Safer Internet Day 2019: “Together For a Better Internet”

Safer Internet Day

This year Safer Internet Day aims to inspire a global dialogue about online safety for young people and to highlight the issue of online consent. 

Safer Internet Day (SID) is a campaign to raise awareness of emerging online issues and safety concerns. Celebrated globally, over 2000 organisations and schools across the UK are involved this year to help raise awareness and stimulate a national conversation about online safety.

SID 2019 is focusing on helping young people to understand how consent works in an online context. The goal is to help them better understand how they ask, give, and receive online consent – this could be in their friendships or relationships – with a special focus on how they take and share images or videos, and how they manage their privacy and data.

According to the Office of National Statistics, between September 2017 to 2018, 16% of the total number of child sexual offences recorded by police in England and Wales were cyber-related crimes. In 2018, the UK’s Internet Watch Foundation (IWF) removed more than 100,000 web pages showing the sexual abuse and torture of children from the internet – this is an increase of one-third on the year before.

With the number of cyber offences against children on the rise, many are calling for more to be done to educate and protect children from being abused online.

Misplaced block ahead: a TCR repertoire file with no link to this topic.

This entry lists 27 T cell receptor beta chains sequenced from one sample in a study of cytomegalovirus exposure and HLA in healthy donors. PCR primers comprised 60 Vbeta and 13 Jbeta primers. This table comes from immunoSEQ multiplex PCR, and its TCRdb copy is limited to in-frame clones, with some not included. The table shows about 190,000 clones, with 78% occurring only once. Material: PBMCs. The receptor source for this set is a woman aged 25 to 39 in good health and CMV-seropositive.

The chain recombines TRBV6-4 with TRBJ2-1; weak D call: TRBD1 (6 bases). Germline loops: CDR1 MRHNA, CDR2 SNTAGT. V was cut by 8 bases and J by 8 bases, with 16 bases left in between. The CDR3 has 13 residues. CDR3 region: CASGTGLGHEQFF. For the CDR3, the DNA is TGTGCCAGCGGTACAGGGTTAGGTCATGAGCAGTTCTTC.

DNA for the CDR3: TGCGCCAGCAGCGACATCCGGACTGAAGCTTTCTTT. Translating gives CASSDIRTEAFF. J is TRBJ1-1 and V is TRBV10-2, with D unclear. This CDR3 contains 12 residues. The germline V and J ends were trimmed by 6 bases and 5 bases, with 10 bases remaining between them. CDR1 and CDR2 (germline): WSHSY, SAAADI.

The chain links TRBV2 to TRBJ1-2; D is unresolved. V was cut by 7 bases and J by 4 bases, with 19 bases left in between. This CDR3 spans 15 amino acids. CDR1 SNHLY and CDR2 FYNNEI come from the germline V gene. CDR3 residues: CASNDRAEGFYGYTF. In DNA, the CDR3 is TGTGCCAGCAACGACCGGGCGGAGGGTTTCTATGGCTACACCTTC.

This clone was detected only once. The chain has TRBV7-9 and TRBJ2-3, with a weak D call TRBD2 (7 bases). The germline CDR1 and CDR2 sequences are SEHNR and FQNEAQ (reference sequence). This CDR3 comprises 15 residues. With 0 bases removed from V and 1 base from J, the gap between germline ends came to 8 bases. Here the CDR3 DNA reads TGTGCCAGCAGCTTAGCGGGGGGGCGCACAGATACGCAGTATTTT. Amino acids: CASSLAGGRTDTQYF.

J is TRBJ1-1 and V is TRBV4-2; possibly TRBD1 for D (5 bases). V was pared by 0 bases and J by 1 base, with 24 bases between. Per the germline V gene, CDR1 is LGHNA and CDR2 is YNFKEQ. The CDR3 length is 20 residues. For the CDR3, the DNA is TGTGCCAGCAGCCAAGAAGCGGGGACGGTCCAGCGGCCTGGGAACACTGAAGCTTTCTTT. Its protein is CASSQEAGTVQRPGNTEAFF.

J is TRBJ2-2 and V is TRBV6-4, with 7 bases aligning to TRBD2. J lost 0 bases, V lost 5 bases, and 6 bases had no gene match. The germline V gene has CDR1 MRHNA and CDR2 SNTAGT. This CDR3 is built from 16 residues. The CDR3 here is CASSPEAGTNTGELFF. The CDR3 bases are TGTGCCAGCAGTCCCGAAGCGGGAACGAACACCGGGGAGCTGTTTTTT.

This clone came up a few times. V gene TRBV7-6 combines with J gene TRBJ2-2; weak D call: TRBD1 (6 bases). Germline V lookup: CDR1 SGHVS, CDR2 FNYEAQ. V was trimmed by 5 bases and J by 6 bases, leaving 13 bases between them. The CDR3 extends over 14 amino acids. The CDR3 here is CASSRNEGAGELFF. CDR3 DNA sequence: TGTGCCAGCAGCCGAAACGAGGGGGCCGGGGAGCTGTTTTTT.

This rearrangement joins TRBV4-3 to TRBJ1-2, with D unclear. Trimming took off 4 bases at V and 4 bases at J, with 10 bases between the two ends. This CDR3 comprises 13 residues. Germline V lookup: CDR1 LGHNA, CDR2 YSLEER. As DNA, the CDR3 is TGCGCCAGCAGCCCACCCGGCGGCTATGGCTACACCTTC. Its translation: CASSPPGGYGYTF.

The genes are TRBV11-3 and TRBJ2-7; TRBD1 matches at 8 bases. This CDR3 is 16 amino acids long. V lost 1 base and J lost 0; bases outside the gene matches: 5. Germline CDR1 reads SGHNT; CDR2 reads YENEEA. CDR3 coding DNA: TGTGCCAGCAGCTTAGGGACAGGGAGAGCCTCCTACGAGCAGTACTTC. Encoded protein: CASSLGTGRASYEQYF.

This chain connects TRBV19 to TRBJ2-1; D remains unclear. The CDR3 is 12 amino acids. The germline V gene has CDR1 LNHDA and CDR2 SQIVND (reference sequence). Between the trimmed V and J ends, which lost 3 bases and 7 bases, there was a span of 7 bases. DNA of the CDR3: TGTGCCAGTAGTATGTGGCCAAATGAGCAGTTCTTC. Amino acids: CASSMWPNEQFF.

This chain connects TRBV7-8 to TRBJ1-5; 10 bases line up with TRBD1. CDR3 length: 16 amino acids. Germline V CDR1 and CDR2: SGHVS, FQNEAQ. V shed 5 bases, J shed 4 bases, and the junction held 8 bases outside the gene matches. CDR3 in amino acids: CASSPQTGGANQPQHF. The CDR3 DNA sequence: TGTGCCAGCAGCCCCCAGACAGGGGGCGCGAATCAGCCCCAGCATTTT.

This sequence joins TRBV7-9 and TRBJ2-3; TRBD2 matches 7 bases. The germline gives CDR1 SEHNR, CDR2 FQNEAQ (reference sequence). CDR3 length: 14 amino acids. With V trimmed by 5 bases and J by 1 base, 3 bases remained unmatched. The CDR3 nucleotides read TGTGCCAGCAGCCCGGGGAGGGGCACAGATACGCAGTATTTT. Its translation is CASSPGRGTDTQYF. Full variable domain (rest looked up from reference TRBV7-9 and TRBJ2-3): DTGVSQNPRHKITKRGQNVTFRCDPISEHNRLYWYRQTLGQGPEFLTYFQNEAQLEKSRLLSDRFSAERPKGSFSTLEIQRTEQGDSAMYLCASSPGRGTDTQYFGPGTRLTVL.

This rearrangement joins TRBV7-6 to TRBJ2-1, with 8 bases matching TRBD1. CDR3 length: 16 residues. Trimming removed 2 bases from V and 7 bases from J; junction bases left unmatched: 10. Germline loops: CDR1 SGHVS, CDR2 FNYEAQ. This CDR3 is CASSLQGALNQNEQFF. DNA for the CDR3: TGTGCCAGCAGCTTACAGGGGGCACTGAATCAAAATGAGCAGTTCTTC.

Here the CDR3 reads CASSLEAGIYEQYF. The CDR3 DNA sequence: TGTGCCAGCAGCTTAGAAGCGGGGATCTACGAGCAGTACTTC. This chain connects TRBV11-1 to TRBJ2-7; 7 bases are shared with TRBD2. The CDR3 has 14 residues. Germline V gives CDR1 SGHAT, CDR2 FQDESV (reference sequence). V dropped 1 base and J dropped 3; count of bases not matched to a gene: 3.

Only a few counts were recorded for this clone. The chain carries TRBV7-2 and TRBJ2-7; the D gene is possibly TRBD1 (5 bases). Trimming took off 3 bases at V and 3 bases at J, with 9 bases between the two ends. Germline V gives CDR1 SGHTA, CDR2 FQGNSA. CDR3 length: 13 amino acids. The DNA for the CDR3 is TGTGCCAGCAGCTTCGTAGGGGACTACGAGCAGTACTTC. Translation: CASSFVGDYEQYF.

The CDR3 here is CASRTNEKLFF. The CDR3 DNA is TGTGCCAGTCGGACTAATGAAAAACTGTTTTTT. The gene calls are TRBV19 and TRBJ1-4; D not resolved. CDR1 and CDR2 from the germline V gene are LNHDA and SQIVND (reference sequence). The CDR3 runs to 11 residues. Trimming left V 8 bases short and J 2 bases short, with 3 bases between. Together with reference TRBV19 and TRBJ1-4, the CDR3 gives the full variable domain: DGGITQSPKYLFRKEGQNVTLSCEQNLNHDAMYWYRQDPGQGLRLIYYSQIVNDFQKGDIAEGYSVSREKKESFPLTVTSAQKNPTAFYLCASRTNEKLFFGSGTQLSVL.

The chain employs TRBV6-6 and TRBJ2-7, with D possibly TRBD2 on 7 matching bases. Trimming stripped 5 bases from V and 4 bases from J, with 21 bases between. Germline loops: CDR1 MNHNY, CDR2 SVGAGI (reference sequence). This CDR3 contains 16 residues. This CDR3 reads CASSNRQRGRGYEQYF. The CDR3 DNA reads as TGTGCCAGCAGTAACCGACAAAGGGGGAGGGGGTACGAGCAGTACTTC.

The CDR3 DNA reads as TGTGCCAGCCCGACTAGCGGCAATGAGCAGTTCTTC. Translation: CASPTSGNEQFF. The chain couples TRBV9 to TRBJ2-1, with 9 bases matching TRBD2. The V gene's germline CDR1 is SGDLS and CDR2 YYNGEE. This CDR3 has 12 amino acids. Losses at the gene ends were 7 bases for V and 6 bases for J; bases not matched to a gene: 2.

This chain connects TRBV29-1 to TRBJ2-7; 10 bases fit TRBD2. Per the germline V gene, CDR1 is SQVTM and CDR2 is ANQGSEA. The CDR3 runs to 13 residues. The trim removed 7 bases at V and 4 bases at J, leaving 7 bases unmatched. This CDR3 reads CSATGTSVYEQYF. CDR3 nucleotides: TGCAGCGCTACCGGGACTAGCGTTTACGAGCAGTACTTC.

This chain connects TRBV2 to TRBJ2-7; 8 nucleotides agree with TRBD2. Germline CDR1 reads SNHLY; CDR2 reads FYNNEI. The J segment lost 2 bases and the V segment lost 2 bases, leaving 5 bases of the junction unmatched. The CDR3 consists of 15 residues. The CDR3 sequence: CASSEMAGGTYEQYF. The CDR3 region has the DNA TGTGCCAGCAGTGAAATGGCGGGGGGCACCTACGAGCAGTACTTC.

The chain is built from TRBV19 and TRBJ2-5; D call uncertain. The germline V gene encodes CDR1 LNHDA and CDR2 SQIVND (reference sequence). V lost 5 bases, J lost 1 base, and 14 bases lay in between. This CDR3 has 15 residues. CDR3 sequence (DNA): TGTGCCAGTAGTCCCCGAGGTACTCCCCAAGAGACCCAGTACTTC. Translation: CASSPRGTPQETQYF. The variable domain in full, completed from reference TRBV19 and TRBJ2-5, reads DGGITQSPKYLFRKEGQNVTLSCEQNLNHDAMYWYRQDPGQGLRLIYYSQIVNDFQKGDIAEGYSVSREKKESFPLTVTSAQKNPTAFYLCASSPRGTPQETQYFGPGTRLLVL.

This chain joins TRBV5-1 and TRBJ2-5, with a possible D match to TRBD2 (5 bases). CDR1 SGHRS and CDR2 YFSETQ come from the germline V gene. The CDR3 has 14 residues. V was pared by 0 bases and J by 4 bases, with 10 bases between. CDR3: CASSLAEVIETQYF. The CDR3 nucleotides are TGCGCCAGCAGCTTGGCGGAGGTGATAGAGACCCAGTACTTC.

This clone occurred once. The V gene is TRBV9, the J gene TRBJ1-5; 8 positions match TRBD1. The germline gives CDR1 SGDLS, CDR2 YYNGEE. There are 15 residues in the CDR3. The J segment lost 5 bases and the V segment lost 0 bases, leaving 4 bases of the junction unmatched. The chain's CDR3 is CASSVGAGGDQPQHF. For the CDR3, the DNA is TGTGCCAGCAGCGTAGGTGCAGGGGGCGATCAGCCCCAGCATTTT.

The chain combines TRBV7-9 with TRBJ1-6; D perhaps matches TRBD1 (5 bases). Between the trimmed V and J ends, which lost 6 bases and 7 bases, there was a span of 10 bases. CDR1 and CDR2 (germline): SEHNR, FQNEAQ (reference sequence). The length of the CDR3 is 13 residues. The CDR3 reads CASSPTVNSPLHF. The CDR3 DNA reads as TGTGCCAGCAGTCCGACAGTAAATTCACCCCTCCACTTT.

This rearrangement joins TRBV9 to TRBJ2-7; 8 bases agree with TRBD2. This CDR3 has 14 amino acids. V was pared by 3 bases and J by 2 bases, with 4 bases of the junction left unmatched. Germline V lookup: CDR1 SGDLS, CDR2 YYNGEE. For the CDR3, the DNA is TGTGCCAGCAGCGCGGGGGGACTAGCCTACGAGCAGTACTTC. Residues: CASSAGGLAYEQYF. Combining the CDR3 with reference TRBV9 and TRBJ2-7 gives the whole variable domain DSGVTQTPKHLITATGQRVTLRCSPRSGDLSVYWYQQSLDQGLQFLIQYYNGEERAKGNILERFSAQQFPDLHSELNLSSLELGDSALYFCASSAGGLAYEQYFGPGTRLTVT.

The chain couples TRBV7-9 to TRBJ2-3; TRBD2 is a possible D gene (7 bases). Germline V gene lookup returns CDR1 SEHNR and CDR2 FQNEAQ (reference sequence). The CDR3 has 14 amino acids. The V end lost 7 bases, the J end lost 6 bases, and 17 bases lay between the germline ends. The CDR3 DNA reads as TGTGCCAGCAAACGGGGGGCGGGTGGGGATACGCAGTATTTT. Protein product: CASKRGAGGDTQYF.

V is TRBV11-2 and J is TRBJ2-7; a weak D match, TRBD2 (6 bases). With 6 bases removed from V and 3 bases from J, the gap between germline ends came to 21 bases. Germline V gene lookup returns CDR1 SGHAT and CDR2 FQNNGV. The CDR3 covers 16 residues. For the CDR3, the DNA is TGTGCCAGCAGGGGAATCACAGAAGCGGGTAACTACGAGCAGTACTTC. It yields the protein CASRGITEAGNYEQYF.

Many believe that a combination of collaboration of between government and social media companies along with parental intervention is needed to remedy the problem, which if not address is likely to get significantly worse as the online sphere further permeates daily life.

Related: Scottish Minister Unveils Internet Safety Initiative for Children

The National Society for the Prevention of Cruelty to Children‘s (NSPCC), Wild West Web campaign is calling for an independent regulator with the power to investigate and fine social networks if they fall short in protecting children.

Will Gardner OBE, Director of the UK Safer Internet Centre, said: “It is vital that we – from an individual to an industry level – take responsibility to support young people to navigate consent online and put their positive attitudes into action.

“We must move beyond advising them only on what they should do online, and work with them to understand how to do this in practice. Our research shows that without clear guidance for navigating the complexities of online consent, the gap between young people’s attitudes and behaviours is striking.”

Chairman of the Shetland Islands Child Protection committee, Tam Baillie commented: “I would expect parents to be curious about where their children go online, who they associate with and how long they spend there – as they would in the physical world.”

Echoing this sentiment, the NSPCC recommends that parents should explore apps with their children, and talk about things they might see online which make them uncomfortable. They ought to discuss what is ok, and what is not ok to share online, and reassure them they won’t overreact.

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According to SIC, official co-coordinators of SID, increasingly, sharing and viewing content is viewed as integral to the lives of young people, with 65% saying they would feel disconnected from the world if they couldn’t be online.